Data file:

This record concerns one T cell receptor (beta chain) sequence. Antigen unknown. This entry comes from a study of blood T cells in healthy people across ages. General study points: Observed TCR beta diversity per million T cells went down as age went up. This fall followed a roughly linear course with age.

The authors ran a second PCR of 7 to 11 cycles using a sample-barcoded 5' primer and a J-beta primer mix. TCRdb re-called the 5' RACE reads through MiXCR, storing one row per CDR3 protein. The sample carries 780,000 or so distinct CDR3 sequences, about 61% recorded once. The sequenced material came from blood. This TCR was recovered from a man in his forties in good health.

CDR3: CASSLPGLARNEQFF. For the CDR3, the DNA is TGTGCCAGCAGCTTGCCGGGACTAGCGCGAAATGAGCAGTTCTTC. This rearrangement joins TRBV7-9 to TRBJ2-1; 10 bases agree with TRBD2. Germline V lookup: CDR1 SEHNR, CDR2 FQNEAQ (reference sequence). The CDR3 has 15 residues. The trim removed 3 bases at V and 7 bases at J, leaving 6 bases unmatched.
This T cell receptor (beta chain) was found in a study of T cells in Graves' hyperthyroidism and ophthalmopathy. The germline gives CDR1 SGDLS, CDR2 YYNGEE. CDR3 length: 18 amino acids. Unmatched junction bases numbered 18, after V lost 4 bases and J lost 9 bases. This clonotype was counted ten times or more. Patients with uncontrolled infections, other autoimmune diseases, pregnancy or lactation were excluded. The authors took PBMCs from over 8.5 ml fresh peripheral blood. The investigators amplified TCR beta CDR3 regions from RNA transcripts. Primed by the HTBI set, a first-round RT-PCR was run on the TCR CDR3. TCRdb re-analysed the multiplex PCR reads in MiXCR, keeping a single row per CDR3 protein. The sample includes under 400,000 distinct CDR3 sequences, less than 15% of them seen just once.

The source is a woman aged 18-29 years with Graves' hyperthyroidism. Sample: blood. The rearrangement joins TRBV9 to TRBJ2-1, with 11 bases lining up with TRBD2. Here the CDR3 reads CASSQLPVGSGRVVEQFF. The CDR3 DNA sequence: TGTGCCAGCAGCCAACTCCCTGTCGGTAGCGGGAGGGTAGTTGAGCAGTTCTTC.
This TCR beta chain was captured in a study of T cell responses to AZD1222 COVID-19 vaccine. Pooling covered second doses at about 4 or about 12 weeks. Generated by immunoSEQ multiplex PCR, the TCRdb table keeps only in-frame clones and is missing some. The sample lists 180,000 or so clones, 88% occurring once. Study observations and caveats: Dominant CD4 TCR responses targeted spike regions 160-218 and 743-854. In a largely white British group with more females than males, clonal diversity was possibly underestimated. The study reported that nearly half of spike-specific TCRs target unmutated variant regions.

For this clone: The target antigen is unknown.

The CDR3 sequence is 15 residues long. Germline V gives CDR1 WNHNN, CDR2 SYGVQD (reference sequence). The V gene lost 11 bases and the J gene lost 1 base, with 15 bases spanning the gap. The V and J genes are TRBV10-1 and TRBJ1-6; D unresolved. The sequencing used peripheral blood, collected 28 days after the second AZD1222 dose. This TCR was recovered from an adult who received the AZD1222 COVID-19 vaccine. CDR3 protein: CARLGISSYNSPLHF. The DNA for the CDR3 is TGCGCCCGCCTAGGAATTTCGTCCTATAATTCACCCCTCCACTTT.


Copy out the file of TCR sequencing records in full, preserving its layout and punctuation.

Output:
This record concerns one T cell receptor (beta chain) sequence. Antigen unknown. This entry comes from a study of blood T cells in healthy people across ages. General study points: Observed TCR beta diversity per million T cells went down as age went up. This fall followed a roughly linear course with age.

The authors ran a second PCR of 7 to 11 cycles using a sample-barcoded 5' primer and a J-beta primer mix. TCRdb re-called the 5' RACE reads through MiXCR, storing one row per CDR3 protein. The sample carries 780,000 or so distinct CDR3 sequences, about 61% recorded once. The sequenced material came from blood. This TCR was recovered from a man in his forties in good health.

CDR3: CASSLPGLARNEQFF. For the CDR3, the DNA is TGTGCCAGCAGCTTGCCGGGACTAGCGCGAAATGAGCAGTTCTTC. This rearrangement joins TRBV7-9 to TRBJ2-1; 10 bases agree with TRBD2. Germline V lookup: CDR1 SEHNR, CDR2 FQNEAQ (reference sequence). The CDR3 has 15 residues. The trim removed 3 bases at V and 7 bases at J, leaving 6 bases unmatched.
This T cell receptor (beta chain) was found in a study of T cells in Graves' hyperthyroidism and ophthalmopathy. The germline gives CDR1 SGDLS, CDR2 YYNGEE. CDR3 length: 18 amino acids. Unmatched junction bases numbered 18, after V lost 4 bases and J lost 9 bases. This clonotype was counted ten times or more. Patients with uncontrolled infections, other autoimmune diseases, pregnancy or lactation were excluded. The authors took PBMCs from over 8.5 ml fresh peripheral blood. The investigators amplified TCR beta CDR3 regions from RNA transcripts. Primed by the HTBI set, a first-round RT-PCR was run on the TCR CDR3. TCRdb re-analysed the multiplex PCR reads in MiXCR, keeping a single row per CDR3 protein. The sample includes under 400,000 distinct CDR3 sequences, less than 15% of them seen just once.

The source is a woman aged 18-29 years with Graves' hyperthyroidism. Sample: blood. The rearrangement joins TRBV9 to TRBJ2-1, with 11 bases lining up with TRBD2. Here the CDR3 reads CASSQLPVGSGRVVEQFF. The CDR3 DNA sequence: TGTGCCAGCAGCCAACTCCCTGTCGGTAGCGGGAGGGTAGTTGAGCAGTTCTTC.
This TCR beta chain was captured in a study of T cell responses to AZD1222 COVID-19 vaccine. Pooling covered second doses at about 4 or about 12 weeks. Generated by immunoSEQ multiplex PCR, the TCRdb table keeps only in-frame clones and is missing some. The sample lists 180,000 or so clones, 88% occurring once. Study observations and caveats: Dominant CD4 TCR responses targeted spike regions 160-218 and 743-854. In a largely white British group with more females than males, clonal diversity was possibly underestimated. The study reported that nearly half of spike-specific TCRs target unmutated variant regions.

For this clone: The target antigen is unknown.

The CDR3 sequence is 15 residues long. Germline V gives CDR1 WNHNN, CDR2 SYGVQD (reference sequence). The V gene lost 11 bases and the J gene lost 1 base, with 15 bases spanning the gap. The V and J genes are TRBV10-1 and TRBJ1-6; D unresolved. The sequencing used peripheral blood, collected 28 days after the second AZD1222 dose. This TCR was recovered from an adult who received the AZD1222 COVID-19 vaccine. CDR3 protein: CARLGISSYNSPLHF. The DNA for the CDR3 is TGCGCCCGCCTAGGAATTTCGTCCTATAATTCACCCCTCCACTTT.